Wednesday, November 28, 2007

The Spirit Catches You and You Fall Down

Tonight my book club discussed "The Spirit Catches You and You Fall Down: A Hmong Child, her American Doctors, and the Collision of Two Cultures " by Anne Fadiman. The book is the story of Lia Lee, a Hmong child who is diagnosed with epilepsy. Her Hmong family and her medical doctors have two completely different world views and different perspectives on the nature of disease and healing. Because of profound communication blocks involving not only language but also culture and outlook, Lia receives less than optimum care, and her condition tragically worsens.

In addition to the story of the Lee family, this book is the fascinating story of the history of the Hmong people, a culture which has been subjected to tremendous amounts of persecution, isolation, tragedy, and suffering, but has remained an intact, vibrant culture with much to offer the world.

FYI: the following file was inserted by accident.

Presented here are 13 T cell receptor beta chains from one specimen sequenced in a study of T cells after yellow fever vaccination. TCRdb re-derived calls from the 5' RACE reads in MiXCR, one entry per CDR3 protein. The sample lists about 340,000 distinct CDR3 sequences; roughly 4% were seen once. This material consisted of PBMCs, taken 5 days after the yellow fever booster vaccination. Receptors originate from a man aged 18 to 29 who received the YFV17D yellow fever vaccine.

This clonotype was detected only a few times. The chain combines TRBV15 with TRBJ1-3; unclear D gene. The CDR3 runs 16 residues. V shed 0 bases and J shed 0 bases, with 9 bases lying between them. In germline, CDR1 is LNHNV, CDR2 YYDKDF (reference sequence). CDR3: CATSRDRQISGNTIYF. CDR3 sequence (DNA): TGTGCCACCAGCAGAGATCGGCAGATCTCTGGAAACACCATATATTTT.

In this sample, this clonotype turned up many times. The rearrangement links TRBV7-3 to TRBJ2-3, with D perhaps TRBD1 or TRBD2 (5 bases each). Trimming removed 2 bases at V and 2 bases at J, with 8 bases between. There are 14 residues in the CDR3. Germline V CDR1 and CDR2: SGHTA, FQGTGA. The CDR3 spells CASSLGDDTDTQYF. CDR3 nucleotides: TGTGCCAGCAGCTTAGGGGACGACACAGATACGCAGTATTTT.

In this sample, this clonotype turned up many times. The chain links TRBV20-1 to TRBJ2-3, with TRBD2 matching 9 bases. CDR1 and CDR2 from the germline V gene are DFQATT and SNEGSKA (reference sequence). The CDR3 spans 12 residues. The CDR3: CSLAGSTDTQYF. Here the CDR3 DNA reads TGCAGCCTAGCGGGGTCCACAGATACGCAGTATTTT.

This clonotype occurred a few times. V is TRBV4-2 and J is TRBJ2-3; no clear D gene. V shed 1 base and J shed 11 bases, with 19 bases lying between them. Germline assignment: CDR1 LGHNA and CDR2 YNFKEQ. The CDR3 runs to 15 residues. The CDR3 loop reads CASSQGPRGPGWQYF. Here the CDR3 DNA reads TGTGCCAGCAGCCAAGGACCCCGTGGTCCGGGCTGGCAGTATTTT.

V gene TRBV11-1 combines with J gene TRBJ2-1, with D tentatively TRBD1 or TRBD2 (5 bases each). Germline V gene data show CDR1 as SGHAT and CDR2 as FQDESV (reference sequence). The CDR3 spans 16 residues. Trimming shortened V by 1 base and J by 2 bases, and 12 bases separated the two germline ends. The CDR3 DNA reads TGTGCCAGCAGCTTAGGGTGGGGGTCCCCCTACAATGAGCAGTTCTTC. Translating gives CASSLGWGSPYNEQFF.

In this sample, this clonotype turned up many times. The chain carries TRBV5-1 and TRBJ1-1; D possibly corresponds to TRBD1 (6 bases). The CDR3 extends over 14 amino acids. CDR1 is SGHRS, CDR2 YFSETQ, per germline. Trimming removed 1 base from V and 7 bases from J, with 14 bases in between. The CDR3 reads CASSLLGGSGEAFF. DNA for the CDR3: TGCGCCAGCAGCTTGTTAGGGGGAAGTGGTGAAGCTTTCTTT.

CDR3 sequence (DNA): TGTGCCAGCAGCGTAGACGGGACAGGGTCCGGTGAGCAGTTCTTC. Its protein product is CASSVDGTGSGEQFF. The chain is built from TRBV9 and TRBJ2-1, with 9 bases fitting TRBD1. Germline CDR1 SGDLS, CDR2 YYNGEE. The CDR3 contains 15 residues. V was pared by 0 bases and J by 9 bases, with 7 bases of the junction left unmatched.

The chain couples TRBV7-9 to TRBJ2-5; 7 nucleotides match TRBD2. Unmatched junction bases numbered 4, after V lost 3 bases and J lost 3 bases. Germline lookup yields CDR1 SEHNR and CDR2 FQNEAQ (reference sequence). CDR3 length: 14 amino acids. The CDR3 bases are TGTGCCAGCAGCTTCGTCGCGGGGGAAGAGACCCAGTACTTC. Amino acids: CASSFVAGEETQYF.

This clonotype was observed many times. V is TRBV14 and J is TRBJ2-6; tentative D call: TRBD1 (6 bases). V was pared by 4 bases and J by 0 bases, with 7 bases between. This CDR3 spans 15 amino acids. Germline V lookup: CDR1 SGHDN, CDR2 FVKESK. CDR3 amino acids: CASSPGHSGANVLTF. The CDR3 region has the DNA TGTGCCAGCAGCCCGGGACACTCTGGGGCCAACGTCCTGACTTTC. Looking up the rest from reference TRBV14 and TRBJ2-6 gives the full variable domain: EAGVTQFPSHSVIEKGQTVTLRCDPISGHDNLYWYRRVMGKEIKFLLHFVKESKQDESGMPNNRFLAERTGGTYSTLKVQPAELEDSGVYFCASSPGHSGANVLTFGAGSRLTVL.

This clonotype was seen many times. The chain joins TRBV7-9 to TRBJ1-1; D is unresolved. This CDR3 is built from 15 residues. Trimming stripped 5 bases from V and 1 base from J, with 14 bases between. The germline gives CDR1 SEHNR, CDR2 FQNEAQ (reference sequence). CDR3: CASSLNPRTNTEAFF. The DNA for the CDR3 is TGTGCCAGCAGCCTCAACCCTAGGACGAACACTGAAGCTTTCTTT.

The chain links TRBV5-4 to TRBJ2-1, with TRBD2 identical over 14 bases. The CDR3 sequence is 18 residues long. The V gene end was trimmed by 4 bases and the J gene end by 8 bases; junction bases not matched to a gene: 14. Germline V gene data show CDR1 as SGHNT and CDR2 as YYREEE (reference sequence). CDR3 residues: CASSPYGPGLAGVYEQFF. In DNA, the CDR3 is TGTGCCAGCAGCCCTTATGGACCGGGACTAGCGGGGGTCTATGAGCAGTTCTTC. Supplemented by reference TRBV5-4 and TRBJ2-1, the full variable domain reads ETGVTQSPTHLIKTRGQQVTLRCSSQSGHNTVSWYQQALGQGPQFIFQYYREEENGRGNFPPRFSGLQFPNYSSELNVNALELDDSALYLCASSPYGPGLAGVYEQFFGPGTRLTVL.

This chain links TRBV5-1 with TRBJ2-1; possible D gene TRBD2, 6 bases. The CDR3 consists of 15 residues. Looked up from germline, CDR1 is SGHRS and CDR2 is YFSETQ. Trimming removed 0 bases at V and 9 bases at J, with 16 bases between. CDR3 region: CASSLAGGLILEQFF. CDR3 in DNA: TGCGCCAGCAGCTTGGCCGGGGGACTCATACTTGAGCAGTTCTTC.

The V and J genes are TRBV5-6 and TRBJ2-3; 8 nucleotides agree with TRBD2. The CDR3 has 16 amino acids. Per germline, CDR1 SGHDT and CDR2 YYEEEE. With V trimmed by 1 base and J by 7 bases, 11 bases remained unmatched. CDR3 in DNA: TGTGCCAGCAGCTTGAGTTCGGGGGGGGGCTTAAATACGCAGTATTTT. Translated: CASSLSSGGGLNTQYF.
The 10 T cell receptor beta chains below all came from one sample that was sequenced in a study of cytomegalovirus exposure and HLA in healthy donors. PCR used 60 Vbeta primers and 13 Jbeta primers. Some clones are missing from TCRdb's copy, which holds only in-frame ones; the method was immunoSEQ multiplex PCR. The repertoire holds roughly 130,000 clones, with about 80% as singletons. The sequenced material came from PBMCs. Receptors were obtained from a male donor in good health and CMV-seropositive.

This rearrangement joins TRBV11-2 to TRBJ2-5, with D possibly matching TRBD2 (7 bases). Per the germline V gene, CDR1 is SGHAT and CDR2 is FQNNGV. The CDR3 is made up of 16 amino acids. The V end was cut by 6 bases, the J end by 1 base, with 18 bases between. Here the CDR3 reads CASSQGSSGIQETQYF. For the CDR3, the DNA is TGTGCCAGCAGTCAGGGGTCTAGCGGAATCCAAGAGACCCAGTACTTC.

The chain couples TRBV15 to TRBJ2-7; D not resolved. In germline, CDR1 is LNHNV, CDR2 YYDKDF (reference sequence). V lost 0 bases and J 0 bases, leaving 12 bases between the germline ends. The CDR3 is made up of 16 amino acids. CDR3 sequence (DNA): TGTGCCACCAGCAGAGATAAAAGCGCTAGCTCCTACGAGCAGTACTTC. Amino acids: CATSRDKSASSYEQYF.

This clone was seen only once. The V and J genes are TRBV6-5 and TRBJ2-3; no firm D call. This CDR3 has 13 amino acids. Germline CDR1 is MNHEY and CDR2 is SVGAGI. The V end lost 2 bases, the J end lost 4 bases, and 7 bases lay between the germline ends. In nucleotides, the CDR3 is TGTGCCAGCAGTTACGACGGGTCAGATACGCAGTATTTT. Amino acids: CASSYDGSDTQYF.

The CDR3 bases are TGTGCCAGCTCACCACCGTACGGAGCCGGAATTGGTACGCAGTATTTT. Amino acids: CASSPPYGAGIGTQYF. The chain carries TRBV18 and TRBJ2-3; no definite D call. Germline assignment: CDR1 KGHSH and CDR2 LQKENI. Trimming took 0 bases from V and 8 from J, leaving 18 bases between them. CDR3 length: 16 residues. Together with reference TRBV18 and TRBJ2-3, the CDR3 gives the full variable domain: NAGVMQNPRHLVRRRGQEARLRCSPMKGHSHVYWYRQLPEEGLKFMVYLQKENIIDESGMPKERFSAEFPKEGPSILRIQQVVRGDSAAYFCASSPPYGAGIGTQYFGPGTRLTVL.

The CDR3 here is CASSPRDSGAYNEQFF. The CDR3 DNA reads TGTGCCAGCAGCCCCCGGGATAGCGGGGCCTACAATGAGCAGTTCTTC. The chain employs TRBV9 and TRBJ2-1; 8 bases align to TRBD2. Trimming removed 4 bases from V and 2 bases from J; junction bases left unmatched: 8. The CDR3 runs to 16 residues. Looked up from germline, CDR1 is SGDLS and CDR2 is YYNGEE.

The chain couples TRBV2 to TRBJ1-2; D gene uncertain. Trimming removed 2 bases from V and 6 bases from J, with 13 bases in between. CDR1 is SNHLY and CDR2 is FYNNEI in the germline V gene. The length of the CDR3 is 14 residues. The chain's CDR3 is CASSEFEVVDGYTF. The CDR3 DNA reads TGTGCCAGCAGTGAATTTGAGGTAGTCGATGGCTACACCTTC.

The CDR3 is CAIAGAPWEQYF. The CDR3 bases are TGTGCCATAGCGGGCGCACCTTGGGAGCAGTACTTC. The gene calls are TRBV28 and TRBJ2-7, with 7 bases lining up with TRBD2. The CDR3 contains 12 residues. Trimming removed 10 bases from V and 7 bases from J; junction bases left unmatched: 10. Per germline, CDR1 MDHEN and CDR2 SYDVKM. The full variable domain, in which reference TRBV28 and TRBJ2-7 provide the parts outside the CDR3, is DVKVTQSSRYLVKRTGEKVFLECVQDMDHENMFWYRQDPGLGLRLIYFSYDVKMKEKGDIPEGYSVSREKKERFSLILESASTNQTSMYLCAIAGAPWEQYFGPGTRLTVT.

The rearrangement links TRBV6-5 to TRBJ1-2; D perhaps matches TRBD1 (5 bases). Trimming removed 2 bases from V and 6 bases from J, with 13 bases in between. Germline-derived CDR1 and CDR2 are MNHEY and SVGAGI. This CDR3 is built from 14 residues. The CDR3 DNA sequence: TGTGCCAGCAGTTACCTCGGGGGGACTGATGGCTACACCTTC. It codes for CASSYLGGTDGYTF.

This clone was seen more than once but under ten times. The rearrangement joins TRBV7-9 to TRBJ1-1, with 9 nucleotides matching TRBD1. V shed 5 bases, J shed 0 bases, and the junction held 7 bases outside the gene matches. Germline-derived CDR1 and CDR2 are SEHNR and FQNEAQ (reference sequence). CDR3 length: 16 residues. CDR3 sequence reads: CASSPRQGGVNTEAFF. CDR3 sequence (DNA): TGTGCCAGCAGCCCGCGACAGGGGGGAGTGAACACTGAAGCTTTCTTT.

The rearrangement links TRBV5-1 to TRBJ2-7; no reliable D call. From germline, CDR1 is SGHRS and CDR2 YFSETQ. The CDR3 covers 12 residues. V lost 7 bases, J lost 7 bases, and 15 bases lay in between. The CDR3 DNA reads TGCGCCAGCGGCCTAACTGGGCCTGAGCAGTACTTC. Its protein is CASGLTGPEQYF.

The story gave me much food for thought. How can we bridge the communication chasm between various people, cultures, and languages? Can two opposing views of reality both hold truths? Is the viewpoint we hold as "real" the only way to see the world?

The book would be helpful reading to anyone in the medical profession or social work, but even for the rest of us who may or may not encounter such profound cultural differences, the book holds deep lessons. Two people may come away from the same interaction with completely different translations based on background and beliefs about the way the world works. Can we use these differences to broaden our understanding instead of creating conflict?

Lia Lee


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